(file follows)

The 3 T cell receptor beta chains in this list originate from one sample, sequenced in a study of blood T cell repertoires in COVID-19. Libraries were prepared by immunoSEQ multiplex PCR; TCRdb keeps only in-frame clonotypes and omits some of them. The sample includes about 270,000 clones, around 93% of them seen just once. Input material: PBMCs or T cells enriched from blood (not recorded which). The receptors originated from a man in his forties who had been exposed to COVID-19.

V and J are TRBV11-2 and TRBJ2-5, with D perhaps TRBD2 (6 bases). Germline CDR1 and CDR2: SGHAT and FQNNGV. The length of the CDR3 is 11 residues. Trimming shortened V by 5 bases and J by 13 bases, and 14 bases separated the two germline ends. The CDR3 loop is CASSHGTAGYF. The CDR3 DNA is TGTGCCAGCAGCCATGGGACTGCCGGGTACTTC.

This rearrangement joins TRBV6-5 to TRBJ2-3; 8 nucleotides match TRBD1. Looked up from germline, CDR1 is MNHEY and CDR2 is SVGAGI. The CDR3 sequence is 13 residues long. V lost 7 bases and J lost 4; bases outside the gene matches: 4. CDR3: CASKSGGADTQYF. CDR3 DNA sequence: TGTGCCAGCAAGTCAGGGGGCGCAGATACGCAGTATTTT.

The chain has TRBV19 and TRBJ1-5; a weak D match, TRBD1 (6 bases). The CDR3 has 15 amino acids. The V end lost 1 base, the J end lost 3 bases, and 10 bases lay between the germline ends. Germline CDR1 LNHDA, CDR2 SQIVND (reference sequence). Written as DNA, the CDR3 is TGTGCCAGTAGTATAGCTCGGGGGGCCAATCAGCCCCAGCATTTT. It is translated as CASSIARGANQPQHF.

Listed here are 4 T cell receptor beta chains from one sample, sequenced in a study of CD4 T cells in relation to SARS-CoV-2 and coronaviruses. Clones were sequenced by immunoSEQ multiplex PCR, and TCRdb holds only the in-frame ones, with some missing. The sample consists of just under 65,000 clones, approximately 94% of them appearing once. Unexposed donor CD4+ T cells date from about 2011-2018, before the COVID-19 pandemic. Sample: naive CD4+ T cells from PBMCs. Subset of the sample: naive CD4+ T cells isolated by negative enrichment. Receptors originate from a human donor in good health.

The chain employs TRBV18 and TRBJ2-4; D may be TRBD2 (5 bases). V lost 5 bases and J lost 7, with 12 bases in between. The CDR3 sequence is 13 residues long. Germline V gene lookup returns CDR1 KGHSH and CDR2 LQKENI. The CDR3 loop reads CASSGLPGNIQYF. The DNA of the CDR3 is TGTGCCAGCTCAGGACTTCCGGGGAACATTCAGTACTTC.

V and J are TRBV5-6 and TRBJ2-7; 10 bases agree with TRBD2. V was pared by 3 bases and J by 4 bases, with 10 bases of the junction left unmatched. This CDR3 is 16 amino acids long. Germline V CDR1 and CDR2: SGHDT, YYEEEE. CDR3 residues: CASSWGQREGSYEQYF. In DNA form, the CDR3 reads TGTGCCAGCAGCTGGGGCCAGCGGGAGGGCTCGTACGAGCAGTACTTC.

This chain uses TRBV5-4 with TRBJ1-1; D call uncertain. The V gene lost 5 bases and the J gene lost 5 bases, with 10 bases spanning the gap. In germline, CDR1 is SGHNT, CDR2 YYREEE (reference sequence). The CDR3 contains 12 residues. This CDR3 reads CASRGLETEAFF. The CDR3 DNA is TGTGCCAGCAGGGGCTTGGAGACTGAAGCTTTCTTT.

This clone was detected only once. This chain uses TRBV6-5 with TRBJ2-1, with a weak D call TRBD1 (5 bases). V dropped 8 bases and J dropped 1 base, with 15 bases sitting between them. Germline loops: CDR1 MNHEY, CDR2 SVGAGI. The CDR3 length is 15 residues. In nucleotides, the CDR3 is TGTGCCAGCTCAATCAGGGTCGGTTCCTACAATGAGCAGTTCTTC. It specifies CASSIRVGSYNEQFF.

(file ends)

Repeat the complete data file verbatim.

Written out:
The 3 T cell receptor beta chains in this list originate from one sample, sequenced in a study of blood T cell repertoires in COVID-19. Libraries were prepared by immunoSEQ multiplex PCR; TCRdb keeps only in-frame clonotypes and omits some of them. The sample includes about 270,000 clones, around 93% of them seen just once. Input material: PBMCs or T cells enriched from blood (not recorded which). The receptors originated from a man in his forties who had been exposed to COVID-19.

V and J are TRBV11-2 and TRBJ2-5, with D perhaps TRBD2 (6 bases). Germline CDR1 and CDR2: SGHAT and FQNNGV. The length of the CDR3 is 11 residues. Trimming shortened V by 5 bases and J by 13 bases, and 14 bases separated the two germline ends. The CDR3 loop is CASSHGTAGYF. The CDR3 DNA is TGTGCCAGCAGCCATGGGACTGCCGGGTACTTC.

This rearrangement joins TRBV6-5 to TRBJ2-3; 8 nucleotides match TRBD1. Looked up from germline, CDR1 is MNHEY and CDR2 is SVGAGI. The CDR3 sequence is 13 residues long. V lost 7 bases and J lost 4; bases outside the gene matches: 4. CDR3: CASKSGGADTQYF. CDR3 DNA sequence: TGTGCCAGCAAGTCAGGGGGCGCAGATACGCAGTATTTT.

The chain has TRBV19 and TRBJ1-5; a weak D match, TRBD1 (6 bases). The CDR3 has 15 amino acids. The V end lost 1 base, the J end lost 3 bases, and 10 bases lay between the germline ends. Germline CDR1 LNHDA, CDR2 SQIVND (reference sequence). Written as DNA, the CDR3 is TGTGCCAGTAGTATAGCTCGGGGGGCCAATCAGCCCCAGCATTTT. It is translated as CASSIARGANQPQHF.

Listed here are 4 T cell receptor beta chains from one sample, sequenced in a study of CD4 T cells in relation to SARS-CoV-2 and coronaviruses. Clones were sequenced by immunoSEQ multiplex PCR, and TCRdb holds only the in-frame ones, with some missing. The sample consists of just under 65,000 clones, approximately 94% of them appearing once. Unexposed donor CD4+ T cells date from about 2011-2018, before the COVID-19 pandemic. Sample: naive CD4+ T cells from PBMCs. Subset of the sample: naive CD4+ T cells isolated by negative enrichment. Receptors originate from a human donor in good health.

The chain employs TRBV18 and TRBJ2-4; D may be TRBD2 (5 bases). V lost 5 bases and J lost 7, with 12 bases in between. The CDR3 sequence is 13 residues long. Germline V gene lookup returns CDR1 KGHSH and CDR2 LQKENI. The CDR3 loop reads CASSGLPGNIQYF. The DNA of the CDR3 is TGTGCCAGCTCAGGACTTCCGGGGAACATTCAGTACTTC.

V and J are TRBV5-6 and TRBJ2-7; 10 bases agree with TRBD2. V was pared by 3 bases and J by 4 bases, with 10 bases of the junction left unmatched. This CDR3 is 16 amino acids long. Germline V CDR1 and CDR2: SGHDT, YYEEEE. CDR3 residues: CASSWGQREGSYEQYF. In DNA form, the CDR3 reads TGTGCCAGCAGCTGGGGCCAGCGGGAGGGCTCGTACGAGCAGTACTTC.

This chain uses TRBV5-4 with TRBJ1-1; D call uncertain. The V gene lost 5 bases and the J gene lost 5 bases, with 10 bases spanning the gap. In germline, CDR1 is SGHNT, CDR2 YYREEE (reference sequence). The CDR3 contains 12 residues. This CDR3 reads CASRGLETEAFF. The CDR3 DNA is TGTGCCAGCAGGGGCTTGGAGACTGAAGCTTTCTTT.

This clone was detected only once. This chain uses TRBV6-5 with TRBJ2-1, with a weak D call TRBD1 (5 bases). V dropped 8 bases and J dropped 1 base, with 15 bases sitting between them. Germline loops: CDR1 MNHEY, CDR2 SVGAGI. The CDR3 length is 15 residues. In nucleotides, the CDR3 is TGTGCCAGCTCAATCAGGGTCGGTTCCTACAATGAGCAGTTCTTC. It specifies CASSIRVGSYNEQFF.